Contemporary Osechi Ryori
Osechi ryori composed of Chinese dishes
During the first three days of the New Year, Japanese enjoy osechi ryori, an elaborate array of preserved foods presented in gorgeous, multilayered lacquered boxes. The origins of osechi ryori arose from offerings made to honor the gods during sekku, special days which mark the changing of the seasons throughout the year. The most important of these is the welcoming of the New Year, and today’s osechi ryori developed from this custom.
Osechi ryori includes only auspicious foods, whether in color, name or shape; for example, kazunoko (herring roe marinated with soy sauce-based dashi) symbolizes the blessings of fertility and prosperity; the Japanese word mame in kuromame (simmered black soybeans with sugar) suggests working energetically. Despite changing times, the ancient custom of osechi ryori remains an integral and significant component of Japanese New Year traditions—albeit in simpler, rather more user-friendly versions.
Osechi is an integral component of Japanese New Year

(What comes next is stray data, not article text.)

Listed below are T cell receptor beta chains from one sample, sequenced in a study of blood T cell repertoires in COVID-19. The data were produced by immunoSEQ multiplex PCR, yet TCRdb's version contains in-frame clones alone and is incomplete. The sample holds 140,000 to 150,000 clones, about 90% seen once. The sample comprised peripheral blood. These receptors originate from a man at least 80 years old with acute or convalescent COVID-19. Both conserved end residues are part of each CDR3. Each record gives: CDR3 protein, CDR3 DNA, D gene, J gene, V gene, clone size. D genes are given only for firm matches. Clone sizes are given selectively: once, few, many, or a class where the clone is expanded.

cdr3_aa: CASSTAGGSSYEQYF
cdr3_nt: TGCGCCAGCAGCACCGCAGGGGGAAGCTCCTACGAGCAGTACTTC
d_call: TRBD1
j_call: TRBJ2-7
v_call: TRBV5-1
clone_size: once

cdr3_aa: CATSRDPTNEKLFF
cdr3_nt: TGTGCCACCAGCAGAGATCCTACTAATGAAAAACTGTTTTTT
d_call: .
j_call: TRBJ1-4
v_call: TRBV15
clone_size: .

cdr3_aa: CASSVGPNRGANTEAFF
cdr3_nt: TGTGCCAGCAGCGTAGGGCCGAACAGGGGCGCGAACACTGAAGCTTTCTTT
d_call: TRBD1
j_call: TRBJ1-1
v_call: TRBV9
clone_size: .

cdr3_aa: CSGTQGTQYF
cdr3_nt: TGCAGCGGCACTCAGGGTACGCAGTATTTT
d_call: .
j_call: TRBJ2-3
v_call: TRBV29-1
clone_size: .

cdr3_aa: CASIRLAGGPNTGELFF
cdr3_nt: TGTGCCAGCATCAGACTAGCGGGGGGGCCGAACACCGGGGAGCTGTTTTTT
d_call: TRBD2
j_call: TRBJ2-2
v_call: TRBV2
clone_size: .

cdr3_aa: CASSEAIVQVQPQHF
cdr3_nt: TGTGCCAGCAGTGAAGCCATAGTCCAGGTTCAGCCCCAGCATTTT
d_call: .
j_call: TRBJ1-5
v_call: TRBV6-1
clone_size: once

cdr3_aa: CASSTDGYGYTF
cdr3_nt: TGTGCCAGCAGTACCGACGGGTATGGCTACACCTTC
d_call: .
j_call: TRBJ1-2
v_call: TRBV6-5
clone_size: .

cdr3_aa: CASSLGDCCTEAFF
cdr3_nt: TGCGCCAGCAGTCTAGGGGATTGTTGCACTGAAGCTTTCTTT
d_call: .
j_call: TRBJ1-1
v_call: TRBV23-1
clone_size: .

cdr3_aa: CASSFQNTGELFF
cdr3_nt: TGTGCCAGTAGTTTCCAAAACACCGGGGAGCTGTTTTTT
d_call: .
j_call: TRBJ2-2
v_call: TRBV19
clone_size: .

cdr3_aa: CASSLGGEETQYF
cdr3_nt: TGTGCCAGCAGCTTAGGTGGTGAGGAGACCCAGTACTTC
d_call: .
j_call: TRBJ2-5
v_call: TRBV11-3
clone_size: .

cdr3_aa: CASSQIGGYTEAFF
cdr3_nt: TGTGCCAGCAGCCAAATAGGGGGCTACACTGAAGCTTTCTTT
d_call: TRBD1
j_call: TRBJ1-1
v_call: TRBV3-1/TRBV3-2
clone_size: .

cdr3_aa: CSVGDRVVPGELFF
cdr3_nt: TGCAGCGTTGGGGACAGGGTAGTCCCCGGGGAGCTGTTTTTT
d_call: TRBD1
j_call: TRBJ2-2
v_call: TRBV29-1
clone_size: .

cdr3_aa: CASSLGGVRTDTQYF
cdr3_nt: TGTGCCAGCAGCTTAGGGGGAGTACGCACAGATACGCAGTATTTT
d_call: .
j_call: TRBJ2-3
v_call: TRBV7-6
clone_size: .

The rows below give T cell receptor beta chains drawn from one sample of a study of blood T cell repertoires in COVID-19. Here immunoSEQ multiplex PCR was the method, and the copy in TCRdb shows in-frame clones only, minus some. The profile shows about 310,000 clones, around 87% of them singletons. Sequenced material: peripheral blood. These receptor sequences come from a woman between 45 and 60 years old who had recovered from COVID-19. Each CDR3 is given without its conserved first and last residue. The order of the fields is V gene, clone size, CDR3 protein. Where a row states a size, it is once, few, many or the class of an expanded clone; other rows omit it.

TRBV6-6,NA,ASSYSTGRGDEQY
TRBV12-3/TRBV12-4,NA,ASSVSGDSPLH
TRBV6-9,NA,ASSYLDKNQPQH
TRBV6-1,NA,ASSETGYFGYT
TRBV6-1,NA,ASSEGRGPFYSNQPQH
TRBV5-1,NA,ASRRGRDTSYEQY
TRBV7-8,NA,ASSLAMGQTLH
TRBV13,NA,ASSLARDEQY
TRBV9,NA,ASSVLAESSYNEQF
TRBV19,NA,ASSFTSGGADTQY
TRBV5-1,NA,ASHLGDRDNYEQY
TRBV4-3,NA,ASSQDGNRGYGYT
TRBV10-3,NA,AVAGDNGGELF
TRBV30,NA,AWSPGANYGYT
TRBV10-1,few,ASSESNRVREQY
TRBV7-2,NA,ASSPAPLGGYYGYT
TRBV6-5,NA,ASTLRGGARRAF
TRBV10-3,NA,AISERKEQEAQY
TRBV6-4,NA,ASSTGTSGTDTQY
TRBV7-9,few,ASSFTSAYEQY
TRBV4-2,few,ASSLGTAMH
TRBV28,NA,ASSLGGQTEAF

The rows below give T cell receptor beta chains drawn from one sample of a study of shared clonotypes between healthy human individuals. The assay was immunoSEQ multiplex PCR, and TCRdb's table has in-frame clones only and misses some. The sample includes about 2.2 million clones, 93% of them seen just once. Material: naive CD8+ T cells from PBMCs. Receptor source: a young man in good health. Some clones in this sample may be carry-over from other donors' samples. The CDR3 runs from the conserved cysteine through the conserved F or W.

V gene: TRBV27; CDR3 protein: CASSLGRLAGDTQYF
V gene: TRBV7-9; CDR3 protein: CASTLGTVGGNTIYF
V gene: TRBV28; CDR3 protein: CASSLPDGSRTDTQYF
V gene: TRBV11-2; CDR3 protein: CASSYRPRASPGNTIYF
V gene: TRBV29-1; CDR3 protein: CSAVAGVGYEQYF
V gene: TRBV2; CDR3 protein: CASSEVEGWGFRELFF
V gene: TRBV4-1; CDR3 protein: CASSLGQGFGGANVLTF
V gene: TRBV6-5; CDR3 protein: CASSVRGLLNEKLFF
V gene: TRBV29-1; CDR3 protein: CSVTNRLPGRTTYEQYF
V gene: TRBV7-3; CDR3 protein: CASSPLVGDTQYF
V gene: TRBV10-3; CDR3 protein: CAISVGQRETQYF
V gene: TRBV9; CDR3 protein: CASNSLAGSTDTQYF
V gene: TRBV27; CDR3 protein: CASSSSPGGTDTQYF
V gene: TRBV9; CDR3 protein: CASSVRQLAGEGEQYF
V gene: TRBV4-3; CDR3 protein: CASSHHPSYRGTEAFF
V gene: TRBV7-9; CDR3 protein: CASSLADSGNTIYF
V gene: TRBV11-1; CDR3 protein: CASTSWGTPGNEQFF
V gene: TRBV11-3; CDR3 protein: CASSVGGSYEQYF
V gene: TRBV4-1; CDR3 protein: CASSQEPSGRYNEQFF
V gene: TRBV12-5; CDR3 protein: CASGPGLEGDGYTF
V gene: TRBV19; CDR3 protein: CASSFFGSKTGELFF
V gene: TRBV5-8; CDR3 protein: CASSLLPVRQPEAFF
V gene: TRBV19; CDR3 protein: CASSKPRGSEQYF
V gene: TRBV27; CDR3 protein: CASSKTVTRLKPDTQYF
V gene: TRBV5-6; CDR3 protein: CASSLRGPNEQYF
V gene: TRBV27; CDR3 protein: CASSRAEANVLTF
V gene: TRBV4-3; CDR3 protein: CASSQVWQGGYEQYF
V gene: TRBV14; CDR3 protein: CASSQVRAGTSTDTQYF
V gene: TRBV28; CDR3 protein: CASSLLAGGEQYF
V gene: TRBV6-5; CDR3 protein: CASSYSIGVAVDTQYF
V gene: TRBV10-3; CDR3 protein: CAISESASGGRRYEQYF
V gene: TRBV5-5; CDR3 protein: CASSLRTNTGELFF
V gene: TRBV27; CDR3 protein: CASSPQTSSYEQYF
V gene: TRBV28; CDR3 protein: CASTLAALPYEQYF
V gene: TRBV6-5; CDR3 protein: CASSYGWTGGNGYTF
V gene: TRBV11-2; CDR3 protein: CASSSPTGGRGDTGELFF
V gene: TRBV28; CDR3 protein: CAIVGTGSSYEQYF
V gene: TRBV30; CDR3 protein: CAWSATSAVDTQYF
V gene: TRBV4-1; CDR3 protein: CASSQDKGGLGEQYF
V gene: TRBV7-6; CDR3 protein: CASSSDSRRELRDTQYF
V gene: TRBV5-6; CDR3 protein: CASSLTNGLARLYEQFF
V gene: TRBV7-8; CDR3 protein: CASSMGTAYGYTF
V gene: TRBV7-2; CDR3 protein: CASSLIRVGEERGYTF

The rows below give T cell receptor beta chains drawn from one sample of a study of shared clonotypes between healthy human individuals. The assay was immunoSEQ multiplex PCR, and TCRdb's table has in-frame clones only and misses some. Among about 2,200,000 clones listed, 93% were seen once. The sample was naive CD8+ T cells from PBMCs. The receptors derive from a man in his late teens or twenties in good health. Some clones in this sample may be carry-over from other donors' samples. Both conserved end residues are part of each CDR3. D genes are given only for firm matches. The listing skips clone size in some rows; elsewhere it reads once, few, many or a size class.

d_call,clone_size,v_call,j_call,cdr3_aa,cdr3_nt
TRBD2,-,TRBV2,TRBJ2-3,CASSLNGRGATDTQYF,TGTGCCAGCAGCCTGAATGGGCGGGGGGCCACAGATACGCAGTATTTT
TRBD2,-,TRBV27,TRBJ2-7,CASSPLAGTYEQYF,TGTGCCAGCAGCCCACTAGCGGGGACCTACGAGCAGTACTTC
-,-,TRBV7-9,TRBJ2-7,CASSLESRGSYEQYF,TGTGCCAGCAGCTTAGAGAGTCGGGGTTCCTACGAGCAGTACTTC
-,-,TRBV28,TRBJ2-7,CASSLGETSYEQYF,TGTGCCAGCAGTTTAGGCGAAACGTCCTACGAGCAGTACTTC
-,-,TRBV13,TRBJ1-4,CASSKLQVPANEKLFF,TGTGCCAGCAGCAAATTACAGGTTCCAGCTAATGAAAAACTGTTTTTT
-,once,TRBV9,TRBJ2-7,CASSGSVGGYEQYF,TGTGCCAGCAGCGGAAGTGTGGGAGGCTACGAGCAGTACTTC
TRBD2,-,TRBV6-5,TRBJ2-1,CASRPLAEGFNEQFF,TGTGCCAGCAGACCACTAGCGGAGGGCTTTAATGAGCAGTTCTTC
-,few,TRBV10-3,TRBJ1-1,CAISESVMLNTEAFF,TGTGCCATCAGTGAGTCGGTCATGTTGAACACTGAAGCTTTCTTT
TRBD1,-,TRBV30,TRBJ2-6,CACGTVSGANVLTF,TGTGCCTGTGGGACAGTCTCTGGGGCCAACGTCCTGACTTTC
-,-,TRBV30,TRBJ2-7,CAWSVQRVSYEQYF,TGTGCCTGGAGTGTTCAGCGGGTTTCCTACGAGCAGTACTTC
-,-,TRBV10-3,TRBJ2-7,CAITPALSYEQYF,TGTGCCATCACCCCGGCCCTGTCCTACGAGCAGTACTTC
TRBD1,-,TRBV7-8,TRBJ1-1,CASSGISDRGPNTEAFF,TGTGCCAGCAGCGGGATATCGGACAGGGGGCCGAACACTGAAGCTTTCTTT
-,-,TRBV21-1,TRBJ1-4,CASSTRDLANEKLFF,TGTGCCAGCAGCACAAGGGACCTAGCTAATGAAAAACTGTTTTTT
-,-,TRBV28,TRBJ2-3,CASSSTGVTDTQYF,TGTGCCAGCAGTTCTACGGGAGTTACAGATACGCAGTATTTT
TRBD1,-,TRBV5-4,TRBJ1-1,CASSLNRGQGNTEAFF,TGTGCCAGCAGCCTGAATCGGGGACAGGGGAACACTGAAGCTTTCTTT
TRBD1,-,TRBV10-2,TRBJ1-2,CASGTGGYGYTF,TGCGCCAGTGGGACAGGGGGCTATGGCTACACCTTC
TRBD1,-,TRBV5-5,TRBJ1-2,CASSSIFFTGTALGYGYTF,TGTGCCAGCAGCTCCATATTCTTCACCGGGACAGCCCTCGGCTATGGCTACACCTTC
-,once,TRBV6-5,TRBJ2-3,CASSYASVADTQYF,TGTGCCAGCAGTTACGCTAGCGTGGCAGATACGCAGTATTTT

Osechi ryori composed of
traditional Japanese cuisine
In the past, osechi dishes were prepared days in advance by the women of the household. Because these foods were intended to last through the first few days of the New Year, they were often preserved, pickled or salted, and were heavily seasoned. Nowadays, refrigeration, working couples and busy schedules have upended the conventional osechi scene, and the number of those preparing these special foods is gradually declining. Fortunately, buying prepared osechi ryori is now acceptable.
Osechi ryori is sold in various forms and is available from single helpings to large family-size quantities. Healthier, preservative-free versions are offered as well, including low-sodium and gluten-free options. Osechi may be pre-ordered and purchased at department stores, convenience stores and restaurants, or even online. Not only is it convenient to source osechi, but consumers may select from a surprising range of cuisines, from traditional Japanese favorites to Chinese or Western fusion.